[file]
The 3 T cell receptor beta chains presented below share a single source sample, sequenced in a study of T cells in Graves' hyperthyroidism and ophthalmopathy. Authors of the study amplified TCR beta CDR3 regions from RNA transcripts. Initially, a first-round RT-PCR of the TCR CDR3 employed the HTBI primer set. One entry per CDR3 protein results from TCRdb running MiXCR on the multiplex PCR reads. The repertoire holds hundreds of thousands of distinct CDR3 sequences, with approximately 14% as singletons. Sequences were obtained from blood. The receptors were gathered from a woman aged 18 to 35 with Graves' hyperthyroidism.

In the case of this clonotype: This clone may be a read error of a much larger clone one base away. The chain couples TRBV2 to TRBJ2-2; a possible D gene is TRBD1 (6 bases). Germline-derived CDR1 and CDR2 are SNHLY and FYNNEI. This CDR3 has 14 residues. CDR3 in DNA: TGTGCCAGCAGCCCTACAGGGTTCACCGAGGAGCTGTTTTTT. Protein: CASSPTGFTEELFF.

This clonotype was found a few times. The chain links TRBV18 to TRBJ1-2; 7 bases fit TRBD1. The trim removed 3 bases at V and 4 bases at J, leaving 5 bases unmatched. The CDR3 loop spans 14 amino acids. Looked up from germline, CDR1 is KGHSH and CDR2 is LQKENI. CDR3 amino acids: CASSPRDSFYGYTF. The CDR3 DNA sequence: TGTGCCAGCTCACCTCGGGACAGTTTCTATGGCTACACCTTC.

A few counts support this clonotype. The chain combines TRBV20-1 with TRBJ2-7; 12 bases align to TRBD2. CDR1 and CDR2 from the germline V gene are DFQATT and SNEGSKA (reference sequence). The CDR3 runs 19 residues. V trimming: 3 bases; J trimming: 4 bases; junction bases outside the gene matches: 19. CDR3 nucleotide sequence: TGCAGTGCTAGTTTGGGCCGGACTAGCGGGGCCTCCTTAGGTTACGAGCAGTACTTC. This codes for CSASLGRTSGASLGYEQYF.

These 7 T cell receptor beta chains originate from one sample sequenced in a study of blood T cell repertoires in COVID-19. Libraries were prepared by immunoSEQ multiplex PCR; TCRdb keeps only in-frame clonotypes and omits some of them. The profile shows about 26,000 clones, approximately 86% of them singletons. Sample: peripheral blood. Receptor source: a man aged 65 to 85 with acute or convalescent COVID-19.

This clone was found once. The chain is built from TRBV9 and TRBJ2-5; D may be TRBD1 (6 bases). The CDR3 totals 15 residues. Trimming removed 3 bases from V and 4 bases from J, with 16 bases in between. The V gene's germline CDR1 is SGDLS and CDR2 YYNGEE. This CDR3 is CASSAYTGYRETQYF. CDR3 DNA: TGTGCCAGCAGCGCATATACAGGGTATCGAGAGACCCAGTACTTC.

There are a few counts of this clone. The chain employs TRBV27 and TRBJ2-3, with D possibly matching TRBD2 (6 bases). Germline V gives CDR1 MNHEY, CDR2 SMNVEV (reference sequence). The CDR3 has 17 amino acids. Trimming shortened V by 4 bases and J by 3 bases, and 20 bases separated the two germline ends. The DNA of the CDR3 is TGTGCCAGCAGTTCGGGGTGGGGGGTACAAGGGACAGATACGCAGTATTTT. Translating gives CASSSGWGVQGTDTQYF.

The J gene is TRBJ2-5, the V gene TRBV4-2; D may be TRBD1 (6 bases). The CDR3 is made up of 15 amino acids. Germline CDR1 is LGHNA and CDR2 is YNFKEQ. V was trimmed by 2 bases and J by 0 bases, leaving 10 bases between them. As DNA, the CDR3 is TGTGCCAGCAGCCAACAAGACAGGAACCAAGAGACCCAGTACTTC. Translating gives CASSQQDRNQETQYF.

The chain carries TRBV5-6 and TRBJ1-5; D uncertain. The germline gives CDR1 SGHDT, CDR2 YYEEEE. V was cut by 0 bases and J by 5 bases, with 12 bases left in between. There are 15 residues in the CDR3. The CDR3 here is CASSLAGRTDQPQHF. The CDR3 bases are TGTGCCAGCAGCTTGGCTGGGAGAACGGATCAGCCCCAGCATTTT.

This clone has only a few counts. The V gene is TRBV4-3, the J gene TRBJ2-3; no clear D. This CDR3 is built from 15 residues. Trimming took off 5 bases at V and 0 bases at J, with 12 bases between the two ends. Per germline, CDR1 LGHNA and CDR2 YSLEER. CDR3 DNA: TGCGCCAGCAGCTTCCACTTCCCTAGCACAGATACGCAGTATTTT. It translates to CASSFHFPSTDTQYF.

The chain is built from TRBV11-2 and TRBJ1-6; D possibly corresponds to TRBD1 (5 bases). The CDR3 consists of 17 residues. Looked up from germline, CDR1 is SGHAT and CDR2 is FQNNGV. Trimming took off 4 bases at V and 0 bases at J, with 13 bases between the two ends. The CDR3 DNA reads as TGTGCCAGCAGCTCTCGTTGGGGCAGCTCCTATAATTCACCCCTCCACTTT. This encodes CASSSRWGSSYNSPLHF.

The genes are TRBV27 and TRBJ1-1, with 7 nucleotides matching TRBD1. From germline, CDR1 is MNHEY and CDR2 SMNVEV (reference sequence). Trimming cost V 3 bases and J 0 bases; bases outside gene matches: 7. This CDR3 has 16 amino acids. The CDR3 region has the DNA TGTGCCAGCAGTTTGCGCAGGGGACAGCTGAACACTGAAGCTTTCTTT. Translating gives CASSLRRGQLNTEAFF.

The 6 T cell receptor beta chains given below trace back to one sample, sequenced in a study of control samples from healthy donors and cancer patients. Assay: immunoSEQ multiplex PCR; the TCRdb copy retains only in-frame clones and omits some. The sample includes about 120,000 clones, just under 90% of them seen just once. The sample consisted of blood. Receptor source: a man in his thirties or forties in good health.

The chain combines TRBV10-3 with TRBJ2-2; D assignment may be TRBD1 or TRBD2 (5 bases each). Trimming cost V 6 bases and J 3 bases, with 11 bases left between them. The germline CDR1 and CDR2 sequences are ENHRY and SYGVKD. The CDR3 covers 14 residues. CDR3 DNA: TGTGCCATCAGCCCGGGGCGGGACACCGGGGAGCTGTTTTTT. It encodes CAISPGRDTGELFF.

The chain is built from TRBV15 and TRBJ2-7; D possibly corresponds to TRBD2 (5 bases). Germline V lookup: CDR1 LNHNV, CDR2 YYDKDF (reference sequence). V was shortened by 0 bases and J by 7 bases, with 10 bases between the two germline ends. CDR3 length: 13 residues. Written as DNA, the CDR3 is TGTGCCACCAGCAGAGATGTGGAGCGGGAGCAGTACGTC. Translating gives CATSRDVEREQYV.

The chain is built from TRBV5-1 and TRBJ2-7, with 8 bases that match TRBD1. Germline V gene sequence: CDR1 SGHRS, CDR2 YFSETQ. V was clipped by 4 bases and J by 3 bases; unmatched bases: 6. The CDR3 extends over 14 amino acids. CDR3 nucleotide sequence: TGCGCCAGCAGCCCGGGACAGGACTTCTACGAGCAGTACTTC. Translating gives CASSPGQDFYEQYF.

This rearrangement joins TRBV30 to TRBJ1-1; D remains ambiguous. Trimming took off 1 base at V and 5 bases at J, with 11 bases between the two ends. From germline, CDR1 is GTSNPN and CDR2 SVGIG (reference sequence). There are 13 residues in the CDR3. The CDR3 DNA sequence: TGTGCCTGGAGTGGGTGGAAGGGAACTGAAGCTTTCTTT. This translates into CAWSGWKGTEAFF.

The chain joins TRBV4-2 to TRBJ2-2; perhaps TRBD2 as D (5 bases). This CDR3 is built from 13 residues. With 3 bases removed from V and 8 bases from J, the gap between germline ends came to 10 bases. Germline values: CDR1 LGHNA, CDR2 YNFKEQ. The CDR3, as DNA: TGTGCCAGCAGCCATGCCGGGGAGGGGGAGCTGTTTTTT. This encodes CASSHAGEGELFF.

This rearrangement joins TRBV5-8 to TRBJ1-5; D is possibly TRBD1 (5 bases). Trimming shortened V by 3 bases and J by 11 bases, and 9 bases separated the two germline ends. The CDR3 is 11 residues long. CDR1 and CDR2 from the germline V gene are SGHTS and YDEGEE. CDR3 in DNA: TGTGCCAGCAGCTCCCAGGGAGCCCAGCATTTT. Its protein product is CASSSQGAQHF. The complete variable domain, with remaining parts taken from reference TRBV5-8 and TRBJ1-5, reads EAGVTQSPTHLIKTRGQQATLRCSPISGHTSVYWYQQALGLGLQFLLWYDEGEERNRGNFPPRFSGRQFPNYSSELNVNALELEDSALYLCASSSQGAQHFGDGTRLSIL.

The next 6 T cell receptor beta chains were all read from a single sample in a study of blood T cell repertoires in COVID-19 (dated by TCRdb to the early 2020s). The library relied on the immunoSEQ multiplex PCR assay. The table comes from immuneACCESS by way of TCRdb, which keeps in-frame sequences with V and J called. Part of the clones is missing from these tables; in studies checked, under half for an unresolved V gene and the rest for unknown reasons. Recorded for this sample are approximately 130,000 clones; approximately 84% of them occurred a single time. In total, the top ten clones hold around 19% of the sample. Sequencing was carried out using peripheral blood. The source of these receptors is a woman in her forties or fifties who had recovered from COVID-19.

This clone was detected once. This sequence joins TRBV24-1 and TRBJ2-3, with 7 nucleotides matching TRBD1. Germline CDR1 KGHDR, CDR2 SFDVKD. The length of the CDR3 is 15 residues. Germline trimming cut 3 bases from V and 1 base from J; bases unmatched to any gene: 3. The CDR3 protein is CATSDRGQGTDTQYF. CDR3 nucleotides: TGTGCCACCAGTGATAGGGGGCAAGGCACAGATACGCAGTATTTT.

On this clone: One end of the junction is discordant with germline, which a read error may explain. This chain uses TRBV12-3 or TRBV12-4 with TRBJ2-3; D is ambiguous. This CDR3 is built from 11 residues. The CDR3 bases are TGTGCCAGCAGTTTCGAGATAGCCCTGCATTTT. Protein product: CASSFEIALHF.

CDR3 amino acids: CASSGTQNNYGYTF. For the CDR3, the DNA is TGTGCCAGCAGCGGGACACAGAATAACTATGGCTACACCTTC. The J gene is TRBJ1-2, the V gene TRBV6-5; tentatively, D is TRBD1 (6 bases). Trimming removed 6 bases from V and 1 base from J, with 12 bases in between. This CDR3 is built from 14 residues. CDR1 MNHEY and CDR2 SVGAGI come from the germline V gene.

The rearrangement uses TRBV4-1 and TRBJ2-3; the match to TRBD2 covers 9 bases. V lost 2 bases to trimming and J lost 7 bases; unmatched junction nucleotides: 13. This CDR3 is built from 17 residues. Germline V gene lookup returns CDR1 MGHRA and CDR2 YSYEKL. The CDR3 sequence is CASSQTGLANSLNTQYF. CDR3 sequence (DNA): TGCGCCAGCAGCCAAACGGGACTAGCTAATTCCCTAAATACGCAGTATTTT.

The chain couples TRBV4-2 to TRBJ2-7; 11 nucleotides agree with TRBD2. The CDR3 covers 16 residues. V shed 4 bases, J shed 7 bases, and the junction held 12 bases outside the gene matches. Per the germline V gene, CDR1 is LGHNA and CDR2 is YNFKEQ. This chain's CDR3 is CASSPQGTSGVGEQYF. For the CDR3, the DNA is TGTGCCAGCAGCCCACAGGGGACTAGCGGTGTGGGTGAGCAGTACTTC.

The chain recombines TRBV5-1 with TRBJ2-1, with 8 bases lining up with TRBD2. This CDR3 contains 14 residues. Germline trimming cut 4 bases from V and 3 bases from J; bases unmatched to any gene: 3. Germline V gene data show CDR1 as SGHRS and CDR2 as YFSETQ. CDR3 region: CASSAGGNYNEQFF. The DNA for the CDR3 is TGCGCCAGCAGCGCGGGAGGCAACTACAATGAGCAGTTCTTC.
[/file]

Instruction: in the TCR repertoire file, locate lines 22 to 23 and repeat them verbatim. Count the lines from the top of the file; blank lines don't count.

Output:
On this clone: One end of the junction is discordant with germline, which a read error may explain. This chain uses TRBV12-3 or TRBV12-4 with TRBJ2-3; D is ambiguous. This CDR3 is built from 11 residues. The CDR3 bases are TGTGCCAGCAGTTTCGAGATAGCCCTGCATTTT. Protein product: CASSFEIALHF.

CDR3 amino acids: CASSGTQNNYGYTF. For the CDR3, the DNA is TGTGCCAGCAGCGGGACACAGAATAACTATGGCTACACCTTC. The J gene is TRBJ1-2, the V gene TRBV6-5; tentatively, D is TRBD1 (6 bases). Trimming removed 6 bases from V and 1 base from J, with 12 bases in between. This CDR3 is built from 14 residues. CDR1 MNHEY and CDR2 SVGAGI come from the germline V gene.